The witnesses who have testified against Mpambara cannot count on the same leniency in the book The VU-students target the witnesses from Rwanda, but also a German doctor who is given the pseudonym “Bauer”. In reality, this witness is Dr Wolfgang Blam, who was working for the German Development Organisation (DED) in Rwanda when the genocide began. According to the Court of Appeal in The Hague, it has been legally proven that Dr Blam and his Rwandan wife Jacqueline Mukandanga were held captive by Mpambara – and terrorised by him – on 27 April 1994. But the VU-students do not trust the story. They even suspect the German doctor of having falsified a letter used as documentary evidence. A handwriting analysis has refuted this suggestion, but the motive Blam might have had for framing Mpambara, the book does not tell.

The remarkable story of doctor Blam is well known from publications by historians and human rights organisations. He was employed at the hospital of Kibuye, a town in western Rwanda, when the genocide started in early April 1994. A few days later, when all the foreigners were

evacuated, Blam stayed behind together with his wife and child, because he was already hiding ten people by then.

Together with his colleague Dr. Leonard Hitimana, Blam defied the extremist militias for weeks. The doctors collected injured victims in the streets, concealed entire families and supplied threatened refugees with the most basic necessities. After a massacre in a school, Blam managed to save a couple of children who had been left for dead in a huge pile of dismembered corpses.

But despite their brave resistance, the doctors were powerless when they were forced to stand by when the militias finally captured and slaughtered people they had saved before. Three weeks later virtually all Tutsis in Kibuye were dead. When the personal threat to the family became untenable, they tried to flee. Guarded by a gendarme, they set out in the hospital ambulance towards the border with Congo.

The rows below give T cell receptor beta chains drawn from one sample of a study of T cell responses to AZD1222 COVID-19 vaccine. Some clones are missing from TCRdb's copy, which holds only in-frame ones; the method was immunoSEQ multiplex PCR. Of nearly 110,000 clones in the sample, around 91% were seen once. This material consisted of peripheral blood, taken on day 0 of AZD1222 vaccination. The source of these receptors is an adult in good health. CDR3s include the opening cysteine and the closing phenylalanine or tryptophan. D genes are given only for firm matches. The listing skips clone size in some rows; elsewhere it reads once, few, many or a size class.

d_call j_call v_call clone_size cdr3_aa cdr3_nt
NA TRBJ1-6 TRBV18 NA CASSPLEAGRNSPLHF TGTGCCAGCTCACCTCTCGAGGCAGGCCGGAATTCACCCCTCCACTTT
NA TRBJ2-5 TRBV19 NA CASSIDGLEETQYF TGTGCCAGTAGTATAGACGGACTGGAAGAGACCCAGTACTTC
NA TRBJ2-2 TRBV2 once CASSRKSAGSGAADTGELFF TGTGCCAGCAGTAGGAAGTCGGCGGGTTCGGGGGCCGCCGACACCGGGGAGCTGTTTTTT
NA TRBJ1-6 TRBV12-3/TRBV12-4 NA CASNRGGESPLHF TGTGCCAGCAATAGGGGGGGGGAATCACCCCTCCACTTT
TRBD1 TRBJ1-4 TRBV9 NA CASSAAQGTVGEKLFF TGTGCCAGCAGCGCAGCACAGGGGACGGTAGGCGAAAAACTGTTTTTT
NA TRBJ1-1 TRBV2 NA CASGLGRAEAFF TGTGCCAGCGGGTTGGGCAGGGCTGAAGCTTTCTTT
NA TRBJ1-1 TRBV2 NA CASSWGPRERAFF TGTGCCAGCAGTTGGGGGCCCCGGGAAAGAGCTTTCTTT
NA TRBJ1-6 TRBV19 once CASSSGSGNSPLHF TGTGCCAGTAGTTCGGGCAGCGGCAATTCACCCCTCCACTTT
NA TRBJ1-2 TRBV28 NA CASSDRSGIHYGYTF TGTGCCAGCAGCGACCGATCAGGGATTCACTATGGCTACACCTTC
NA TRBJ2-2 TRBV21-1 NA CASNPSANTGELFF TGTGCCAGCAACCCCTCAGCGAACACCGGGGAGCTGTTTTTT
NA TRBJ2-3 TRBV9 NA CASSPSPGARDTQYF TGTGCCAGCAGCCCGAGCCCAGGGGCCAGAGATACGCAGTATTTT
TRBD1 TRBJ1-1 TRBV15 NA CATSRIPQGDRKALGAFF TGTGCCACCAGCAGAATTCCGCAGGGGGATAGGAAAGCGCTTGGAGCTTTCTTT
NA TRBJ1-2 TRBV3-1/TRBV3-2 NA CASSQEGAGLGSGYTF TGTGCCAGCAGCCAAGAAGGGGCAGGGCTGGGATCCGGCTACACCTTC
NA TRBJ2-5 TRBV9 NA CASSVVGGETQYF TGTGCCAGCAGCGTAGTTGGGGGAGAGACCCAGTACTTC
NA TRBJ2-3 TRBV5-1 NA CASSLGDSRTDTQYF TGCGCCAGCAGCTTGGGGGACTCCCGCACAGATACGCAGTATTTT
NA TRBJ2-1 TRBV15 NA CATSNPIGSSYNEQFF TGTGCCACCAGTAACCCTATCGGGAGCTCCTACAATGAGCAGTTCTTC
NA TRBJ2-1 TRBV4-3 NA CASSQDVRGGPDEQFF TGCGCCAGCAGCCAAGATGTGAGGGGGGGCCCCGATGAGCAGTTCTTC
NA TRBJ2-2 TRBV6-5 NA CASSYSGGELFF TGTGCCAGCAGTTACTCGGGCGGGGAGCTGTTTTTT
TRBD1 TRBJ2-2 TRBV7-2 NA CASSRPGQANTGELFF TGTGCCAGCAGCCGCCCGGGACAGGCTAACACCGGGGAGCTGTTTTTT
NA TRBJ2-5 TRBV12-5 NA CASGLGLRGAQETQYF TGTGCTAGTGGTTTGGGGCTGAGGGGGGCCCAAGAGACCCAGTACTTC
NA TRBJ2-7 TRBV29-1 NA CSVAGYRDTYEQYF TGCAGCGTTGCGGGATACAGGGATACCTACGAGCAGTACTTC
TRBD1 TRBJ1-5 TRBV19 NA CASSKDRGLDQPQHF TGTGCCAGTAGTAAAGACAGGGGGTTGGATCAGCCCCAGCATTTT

They did not get very far. The ambulance was stopped at a roadblock in Mugonero, the village of Mpambara, who, according to Blam, acted as the leader of the local militia. Blam suspected it was a trap, set for them by the prefect of Kibuye. Although the latter had issued a travel permission to get to the border, they recognized a militiaman from Kibuye at the roadblock. The man disappeared shortly after their arrest.

The couple and their two months old baby were taken to the store of Mpambara’s father, where Jacqueline was subjected to death threats and insults for several hours. The brave gendarme prevented worse. Hours of negotiations followed, until Mpambara sent the driver of the ambulance with a letter to Charles Sikubwabo, the Mayor of Gishyita, asking him to come and decide on the fate of Jacqueline.

Unexpectedly, the reply of Sikubwabo saved her life. “Send them back to Kibuye because we do not know if they are officially married,” the Mayor wrote on the back of the letter. “We shall carefully examine the matter of this woman. We can check the records. Be careful not to damage the relationship with Germany.”

The “wrong” Mayor

The VU-students are very sceptical about this story. They are especially puzzled by the correspondence between Mpambara and Sikubwabo, the Mayor of Gishyita. Mpambara’s store was not located in Gishyita, but just across the Communal border in Rwamatamu. In the minds of the students, this meant that the letter had been addressed the wrong mayor, a mistake that Mpambara – or any other Rwandan citizen – would not have made.

The mystery of the “wrong” Mayor is nevertheless easily solved. Jacqueline was registered in Gishyita, not in Rwamatamu. The outcome of the negotiations with Mpambara depended on whether Jacqueline and her child should be considered as ordinary Tutsis, or as members of a German family. Only the Mayor of her native Commune was in a position to decide on this matter.

Shortly after the incident in Mugonero, Dr Hitimana – Blam’s colleague – paid Sikubwabo a visit to arrange a marriage certificate for the couple, which supports this interpretation. Incidentally, Sikubwabo, a former soldier and a powerful militia leader, did not restrict his activities during the genocide to the boundaries of his Commune.

The misunderstandings about the Mugonero-incident are not yet finished. The students conclude the story with this critical remark: “An interview with Léonard [Hitimana] might have produced clues about the identity of Pierre [the driver] and the gendarme and their place of residence. It is unknown why Léonard was never questioned.”

There is an obvious answer to this problem as well. Doctor Hitimana has been missing since 2003. The circumstances of his disappearance have never been cleared up, but may very well have a political background as he was a member of parliament at the time. The Dutch police investigators did not arrive in Rwanda until 2006. This, of course, ruled out the possibility of questioning Hitimana.

False statements

The misunderstandings about Dr Blam are typical for the gaps in the students’ research, although the information is not that difficult to fin